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2015 OSCE Human Dimension Implementation Meeting

Side event: Implementation of the Istanbul Protocol in Kazakhstan, Kyrgyzstan and Tajikistan (25 September 2015)

The United Nations Manual on Effective Investigation and Documentation of Torture and Other Cruel, Inhuman or Degrading Treatment or Punishment, commonly known as the Istanbul Protocol, was drawn up by reknown legal, medical and human rights experts and organizations to provide a set of guidelines for the medical and psychological examination of alleged victims of torture and other forms of ill-treatment. In 1999, it became an official United Nations document.

The strict adherence of forensic experts and other medical, psychological and psychiatric professionals, who are tasked with examining detainees, to the principles of the Istanbul Protocol can serve as an important tool to combat impunity.

Kyrgyzstan and Tajikistan have made significant progress regarding the implementation of the standards contained in the Istanbul Protocol in recent years.

In Kyrgyzstan, the Ministry of Health, the Prosecutor General and the NGO Coalition against Torture in Kyrgyzstan jointly elaborated the Manual on Effective Documentation of Violence, Torture and Other Cruel, Inhuman or Degrading Treatment or Punishment on the basis of principles enshrined in the Istanbul Protocol. In December 2014, the Ministry of Health obliged medical personnel – when conducting examinations of detainees — to document torture and other ill-treatment in line with the Manual. The Ministry of Health also adopted a complex plan aimed at ensuring that the principles and procedures outlined in the Manual take root within the Ministry’s health service. In cooperation with the Ministry, the Coalition against Torture has conducted a series of trainings for professionals including forensic experts, psychiatrists and other medical personnel.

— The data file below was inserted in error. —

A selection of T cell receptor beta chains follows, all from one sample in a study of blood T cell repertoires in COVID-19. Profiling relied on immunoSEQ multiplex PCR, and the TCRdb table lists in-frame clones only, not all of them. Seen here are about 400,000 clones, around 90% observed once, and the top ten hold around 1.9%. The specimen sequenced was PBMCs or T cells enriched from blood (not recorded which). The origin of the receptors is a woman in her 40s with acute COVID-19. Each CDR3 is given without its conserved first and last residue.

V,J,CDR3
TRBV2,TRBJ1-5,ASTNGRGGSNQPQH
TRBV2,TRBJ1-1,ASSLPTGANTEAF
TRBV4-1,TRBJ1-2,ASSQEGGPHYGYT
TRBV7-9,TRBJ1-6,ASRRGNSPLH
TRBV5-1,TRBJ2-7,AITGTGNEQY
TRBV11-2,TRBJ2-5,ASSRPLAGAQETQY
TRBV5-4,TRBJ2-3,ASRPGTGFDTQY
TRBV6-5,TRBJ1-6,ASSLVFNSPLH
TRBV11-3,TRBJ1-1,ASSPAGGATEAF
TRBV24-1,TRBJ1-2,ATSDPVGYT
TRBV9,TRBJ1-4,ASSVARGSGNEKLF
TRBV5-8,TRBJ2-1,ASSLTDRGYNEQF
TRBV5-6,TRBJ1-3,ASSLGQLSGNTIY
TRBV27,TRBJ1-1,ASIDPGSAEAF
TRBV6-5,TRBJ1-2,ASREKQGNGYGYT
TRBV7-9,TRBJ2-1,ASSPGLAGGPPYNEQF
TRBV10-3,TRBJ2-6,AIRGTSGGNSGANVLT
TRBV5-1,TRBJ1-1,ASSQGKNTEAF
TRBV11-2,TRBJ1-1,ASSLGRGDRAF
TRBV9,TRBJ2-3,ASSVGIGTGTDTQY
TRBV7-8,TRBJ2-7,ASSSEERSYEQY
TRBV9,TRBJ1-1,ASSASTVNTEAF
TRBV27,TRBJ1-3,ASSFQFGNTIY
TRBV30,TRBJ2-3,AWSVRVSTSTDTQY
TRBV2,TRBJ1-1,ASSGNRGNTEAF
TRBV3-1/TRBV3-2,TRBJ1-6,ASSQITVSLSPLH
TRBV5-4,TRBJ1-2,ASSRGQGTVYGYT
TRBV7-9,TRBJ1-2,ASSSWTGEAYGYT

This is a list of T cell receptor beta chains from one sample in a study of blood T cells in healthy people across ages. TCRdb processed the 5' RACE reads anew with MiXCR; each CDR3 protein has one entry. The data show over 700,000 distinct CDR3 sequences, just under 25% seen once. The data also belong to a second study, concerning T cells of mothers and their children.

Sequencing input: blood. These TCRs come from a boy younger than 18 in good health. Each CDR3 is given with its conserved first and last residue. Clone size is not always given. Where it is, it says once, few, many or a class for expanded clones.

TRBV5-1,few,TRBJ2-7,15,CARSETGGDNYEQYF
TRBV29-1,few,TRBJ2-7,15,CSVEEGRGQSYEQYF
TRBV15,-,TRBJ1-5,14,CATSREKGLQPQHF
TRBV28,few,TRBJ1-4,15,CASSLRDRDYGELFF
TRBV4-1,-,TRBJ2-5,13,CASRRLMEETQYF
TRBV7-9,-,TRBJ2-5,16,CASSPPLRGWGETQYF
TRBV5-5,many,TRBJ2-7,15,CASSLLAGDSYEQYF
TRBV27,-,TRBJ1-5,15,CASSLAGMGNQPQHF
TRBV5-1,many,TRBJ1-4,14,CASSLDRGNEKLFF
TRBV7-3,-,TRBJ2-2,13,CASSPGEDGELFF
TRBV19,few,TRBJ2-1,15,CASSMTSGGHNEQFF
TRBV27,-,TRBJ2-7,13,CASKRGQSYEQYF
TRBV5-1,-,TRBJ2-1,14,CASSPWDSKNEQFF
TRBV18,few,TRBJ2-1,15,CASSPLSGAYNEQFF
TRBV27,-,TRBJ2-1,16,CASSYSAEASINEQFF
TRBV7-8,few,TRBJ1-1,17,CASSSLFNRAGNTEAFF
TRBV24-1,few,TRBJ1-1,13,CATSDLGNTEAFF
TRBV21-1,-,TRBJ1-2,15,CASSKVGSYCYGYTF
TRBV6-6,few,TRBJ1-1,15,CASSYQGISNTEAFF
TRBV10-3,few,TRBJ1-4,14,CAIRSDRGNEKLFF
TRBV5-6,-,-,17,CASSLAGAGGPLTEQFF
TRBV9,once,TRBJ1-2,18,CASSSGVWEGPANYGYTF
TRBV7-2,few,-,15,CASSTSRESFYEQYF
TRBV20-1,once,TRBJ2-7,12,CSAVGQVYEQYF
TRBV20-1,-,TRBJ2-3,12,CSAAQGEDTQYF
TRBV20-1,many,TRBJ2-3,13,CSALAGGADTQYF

In December 2012, the Minister of Health and Social Welfare of Tajikistan established a Working Group consisting of government and NGO representatives to introduce the standards of the Istanbul Protocol into internal documents of forensic experts. In November 2014, the Ministry of Health adopted a form reflecting the principles contained in the Istanbul Protocol for use by medical personnel when examining detainees and recording torture or ill-treatment. Starting in March 2015, the form was forwarded to medical institutions obliging medical personnel to use it when examining detainees at the onset of detention, i.e. before police fills in the detention record. Since 2012, the NGO Human Rights Centre, a member of the Coalition against Torture in Tajikistan, and the US-based NGO Physicians for Human Rights have jointly conducted trainings on standards of the Istanbul Protocol for 150 professionals, including forensic experts, psychiatrists, medical personnel of closed institutions, legal professionals and members of the Monitoring Group set up under the Ombudsman’s Office.